This approach seems to be reasonable for the reacting species not being electrically neutral,

and particularly if electrical interactions can not be neglected in the chemical process. This

applies in case that forces are of the same magnitude as the other driving forces, e.g.

di usion or convection. However this involves a new unknown quantity, namely, the so-called

electrical potential which is caused by the charged particles. Including this item leads to a

strong coupling of the equations for the charged species. One possibility for incorporating

these e ects into the model is the assumption of electroneutrality, which demands that the

total charge has to be zero everywhere at any time. This means that, for concentrations ci

of reacting species and corresponding charges z 2 Z the following algebraic constraint musti

hold X

zc (t;x) = 0; t2J; x2

: (1)i i

i

Thus, the reaction di usion equations are augmented with an algebraic equation. The e ect

of electromigration was rst taken into account by Henry and Louro [14]. To all appearances

there are only a very few papers about electrochemical systems in the mathematical literature,

e.g. see [2], [6], [15], [23], [38] and [4]. Therefore, it is this physical feature which is to play a

decisive role in our treatise.

In this thesis we are concerned with a mathematical model resulting from a regenerative

ionic exchanger, see [21] or [5] for more chemical background. The model will describe in

iirdetail the regeneration of the weak acidic cation exchanger-resins Amberlite IRC-86 (called

2+pellets) charged withCu -ions via hydrochloric acidHCl in a well stirred tank (CSTR). In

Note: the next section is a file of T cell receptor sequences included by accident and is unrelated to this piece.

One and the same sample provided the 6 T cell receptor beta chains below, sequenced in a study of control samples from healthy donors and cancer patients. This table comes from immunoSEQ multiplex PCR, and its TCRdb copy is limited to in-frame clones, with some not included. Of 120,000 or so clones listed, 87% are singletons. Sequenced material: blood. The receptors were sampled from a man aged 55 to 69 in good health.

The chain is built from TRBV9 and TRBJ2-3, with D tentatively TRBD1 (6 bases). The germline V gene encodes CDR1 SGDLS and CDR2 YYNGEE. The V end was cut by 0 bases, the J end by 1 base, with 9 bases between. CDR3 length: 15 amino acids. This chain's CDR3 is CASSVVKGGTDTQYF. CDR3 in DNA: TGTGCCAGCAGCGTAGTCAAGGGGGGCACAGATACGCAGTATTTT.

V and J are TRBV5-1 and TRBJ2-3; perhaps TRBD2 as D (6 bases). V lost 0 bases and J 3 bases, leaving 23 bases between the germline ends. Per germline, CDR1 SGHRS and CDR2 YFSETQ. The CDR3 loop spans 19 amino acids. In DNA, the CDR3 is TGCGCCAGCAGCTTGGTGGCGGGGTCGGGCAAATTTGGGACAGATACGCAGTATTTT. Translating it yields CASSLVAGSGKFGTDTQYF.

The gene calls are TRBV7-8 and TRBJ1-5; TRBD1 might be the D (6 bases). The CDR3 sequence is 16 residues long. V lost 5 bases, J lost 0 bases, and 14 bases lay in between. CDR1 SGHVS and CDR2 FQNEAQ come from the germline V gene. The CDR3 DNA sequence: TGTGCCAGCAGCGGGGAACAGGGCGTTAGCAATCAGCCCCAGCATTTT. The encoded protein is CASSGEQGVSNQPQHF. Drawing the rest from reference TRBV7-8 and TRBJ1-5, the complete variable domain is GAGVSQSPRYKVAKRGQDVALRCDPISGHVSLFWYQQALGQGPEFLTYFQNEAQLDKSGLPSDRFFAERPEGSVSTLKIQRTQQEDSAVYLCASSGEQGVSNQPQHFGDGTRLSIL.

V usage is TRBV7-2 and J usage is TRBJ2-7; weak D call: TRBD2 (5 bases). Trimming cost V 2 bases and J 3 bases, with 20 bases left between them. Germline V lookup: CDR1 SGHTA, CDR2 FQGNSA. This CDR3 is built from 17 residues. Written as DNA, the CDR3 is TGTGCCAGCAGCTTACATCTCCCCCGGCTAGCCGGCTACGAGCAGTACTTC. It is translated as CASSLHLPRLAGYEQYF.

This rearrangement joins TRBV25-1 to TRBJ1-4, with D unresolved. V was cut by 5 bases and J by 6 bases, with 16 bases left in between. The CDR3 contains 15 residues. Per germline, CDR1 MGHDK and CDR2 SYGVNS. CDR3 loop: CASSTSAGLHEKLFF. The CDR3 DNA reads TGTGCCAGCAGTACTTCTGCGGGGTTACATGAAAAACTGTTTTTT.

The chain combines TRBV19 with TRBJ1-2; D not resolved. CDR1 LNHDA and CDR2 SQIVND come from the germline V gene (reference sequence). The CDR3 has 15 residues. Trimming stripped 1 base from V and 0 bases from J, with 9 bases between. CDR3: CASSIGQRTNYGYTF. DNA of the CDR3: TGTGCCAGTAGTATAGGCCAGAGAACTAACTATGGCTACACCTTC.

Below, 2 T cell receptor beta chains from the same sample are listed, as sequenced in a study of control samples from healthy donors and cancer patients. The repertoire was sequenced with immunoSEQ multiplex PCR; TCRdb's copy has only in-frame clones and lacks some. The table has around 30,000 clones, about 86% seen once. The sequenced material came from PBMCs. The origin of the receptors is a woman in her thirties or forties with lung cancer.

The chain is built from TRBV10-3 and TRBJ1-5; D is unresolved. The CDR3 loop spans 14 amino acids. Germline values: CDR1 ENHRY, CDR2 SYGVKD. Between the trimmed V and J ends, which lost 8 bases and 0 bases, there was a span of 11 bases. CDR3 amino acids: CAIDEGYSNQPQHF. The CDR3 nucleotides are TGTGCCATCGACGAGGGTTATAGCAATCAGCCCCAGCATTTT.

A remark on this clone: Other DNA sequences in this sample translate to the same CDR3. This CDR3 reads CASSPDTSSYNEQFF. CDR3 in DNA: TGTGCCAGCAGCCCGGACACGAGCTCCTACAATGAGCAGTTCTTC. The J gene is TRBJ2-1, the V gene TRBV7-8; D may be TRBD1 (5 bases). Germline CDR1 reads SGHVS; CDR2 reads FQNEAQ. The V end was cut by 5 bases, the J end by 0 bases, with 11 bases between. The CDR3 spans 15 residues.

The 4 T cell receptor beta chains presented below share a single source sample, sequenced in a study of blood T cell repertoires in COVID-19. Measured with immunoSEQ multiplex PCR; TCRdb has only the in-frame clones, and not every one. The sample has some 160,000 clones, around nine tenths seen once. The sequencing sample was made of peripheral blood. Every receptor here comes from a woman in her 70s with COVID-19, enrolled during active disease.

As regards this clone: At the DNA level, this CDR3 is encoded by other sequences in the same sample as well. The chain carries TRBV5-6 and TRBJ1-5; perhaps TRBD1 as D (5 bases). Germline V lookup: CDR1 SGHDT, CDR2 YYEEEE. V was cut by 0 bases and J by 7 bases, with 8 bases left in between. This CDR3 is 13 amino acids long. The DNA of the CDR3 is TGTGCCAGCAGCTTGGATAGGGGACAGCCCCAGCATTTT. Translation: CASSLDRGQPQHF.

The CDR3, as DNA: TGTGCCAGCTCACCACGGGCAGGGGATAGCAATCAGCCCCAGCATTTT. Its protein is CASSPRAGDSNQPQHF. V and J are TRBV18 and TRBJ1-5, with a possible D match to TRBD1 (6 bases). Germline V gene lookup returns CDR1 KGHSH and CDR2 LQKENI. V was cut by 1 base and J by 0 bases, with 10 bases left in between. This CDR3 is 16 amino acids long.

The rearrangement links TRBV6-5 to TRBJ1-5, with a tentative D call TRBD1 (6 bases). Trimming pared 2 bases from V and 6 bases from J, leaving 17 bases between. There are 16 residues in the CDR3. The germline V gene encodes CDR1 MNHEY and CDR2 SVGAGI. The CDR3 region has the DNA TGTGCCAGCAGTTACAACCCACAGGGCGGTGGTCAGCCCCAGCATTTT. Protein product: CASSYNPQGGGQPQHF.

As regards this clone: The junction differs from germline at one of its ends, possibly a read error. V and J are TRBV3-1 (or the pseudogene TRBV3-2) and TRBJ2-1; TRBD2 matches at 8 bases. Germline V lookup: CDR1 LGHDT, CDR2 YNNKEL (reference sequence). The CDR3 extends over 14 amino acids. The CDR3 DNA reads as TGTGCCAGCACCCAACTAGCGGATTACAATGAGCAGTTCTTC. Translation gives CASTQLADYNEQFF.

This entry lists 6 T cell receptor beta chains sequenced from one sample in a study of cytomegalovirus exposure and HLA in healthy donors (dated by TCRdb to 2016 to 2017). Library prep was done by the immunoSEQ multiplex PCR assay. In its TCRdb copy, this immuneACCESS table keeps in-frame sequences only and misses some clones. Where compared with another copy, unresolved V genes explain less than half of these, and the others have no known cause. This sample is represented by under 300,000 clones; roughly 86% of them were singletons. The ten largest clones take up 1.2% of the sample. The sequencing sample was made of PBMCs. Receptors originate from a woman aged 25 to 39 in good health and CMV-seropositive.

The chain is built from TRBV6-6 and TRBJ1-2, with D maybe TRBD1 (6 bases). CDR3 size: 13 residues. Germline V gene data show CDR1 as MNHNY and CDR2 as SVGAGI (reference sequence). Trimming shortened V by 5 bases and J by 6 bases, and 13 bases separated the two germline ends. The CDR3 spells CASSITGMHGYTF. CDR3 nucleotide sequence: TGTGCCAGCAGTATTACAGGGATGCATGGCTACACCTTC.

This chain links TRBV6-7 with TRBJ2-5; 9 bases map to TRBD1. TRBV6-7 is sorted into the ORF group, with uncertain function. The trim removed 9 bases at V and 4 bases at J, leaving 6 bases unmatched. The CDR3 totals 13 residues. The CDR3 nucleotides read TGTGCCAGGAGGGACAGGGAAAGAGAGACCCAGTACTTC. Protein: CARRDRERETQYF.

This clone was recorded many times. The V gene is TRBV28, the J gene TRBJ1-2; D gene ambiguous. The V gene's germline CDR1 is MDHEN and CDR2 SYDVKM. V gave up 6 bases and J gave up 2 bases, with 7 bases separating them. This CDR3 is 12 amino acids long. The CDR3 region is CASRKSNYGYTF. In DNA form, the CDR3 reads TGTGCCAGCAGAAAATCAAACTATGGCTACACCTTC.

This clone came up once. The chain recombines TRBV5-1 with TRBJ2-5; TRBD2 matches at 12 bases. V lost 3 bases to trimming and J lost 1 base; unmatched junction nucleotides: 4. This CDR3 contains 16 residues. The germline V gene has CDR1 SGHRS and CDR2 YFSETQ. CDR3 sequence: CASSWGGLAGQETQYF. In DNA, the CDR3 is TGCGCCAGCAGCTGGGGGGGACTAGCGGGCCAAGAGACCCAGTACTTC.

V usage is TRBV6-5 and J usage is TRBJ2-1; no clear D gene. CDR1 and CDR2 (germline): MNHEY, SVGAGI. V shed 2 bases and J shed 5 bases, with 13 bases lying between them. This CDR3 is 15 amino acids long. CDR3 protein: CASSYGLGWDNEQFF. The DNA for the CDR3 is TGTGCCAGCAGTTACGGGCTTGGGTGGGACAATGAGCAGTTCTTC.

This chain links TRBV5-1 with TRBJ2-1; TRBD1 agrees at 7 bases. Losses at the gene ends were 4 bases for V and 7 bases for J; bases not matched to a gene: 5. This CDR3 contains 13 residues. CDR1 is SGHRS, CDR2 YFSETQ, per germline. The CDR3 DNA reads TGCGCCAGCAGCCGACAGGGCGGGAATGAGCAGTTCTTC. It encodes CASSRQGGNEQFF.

fact, the pellets are suspended in a liquid bulk phase, where the acid is fed into the reactor

+continuously via a carrying liquid and dissociates intoH andCl . The exchange of cations

+ 2+H andCu is connected with a subsequent reaction of neutralisation between the moving

+protons H arising from the acid and the attached ions COO . The chemical reaction

equation reads as follows:

2+ + 2+R(COO ) Cu + 2H ! 2RCOOH + Cu : (2)2

The model is illustrated schematically by the following gure

Reaction in Pellet: Filmf 2+ + 2+_V R(COO ) Cu +2H !2RCOOH+Cu2

HCl

Cl

2+R(COO ) Cu2

Cl

Pellet

+H

+H

2+CuReaction in Bulk:

+ CuClHCl H + Cl 2

2+CuCl Cu + 2Cl f_2 V

HCl

Figure 1: Processes in the CSTR

As visualised above, the underlying chemical system consists of three phases: the almost

perfectly mixed bulk phase, the porous pellet and the lm. The balance of each phase has to

take into consideration coupling of mass transport for all species and chemical reactions. The

resulting equations yield systems of heterogeneous reaction di usion equations in each phase

which are connected to boundary conditions. In the end, a system of parabolic equations for

concentrations in lm and pellet is obtained, and ordinary di eren tial equations reproduce

the situation in the bulk phase. As mentioned above, the e ect of electromigration caused

by considering charged species is to be involved, which in turn requires the electroneutrality

condition (1).

Now, we shall describe the equations modelling the above situation. Let

be a bounded

3domain in R which decomposes according to

=

[

and their boundaries :=@

P F P P

2and@

= [ , :=@ , areC -smooth with dist ( ; ) > 0. The domain

represents aF P P P

ktypical pellet and

its surrounding liquid lm. For the unknown functionsu : [0;T]

!F k

iiiN b N k

R , k = P;F, u : [0;T]! R and : [0;T]

! R, k = P;F, we are concerned withk

the problem

P P P P P P P P@ u r (D ru ) r (M u

r ) =R (t;x;u ); (t;x)2J

;Pt

F F F F F F F F@ u r (D ru ) r (M u

r ) =R (t;x;u ); (t;x)2J

;Ft

P P P P P F F F F FD @ u +M u @ =D @ u +M u @ ; (t;x)2J ;P

P P P F F Fln( u ) + z = ln( u ) + z; (t;x)2J ;0 0 Pi i i i1iN 1iN

(3)

F bu =u ; (t;x)2J ; Z d 1b f b b b b F F F F Fu = u u +R (u ) a D @ u +M u @ d ; t2J; dt

P P F F b bu (0;x) =u (x); x2

; u (0;x) =u (x); x2

; u (0) =u ;P F0 0 0

and

T k T bz u (t;x) = 0; (t;x)2J

; k =P;F; z u (t) = 0; t2J: (4)k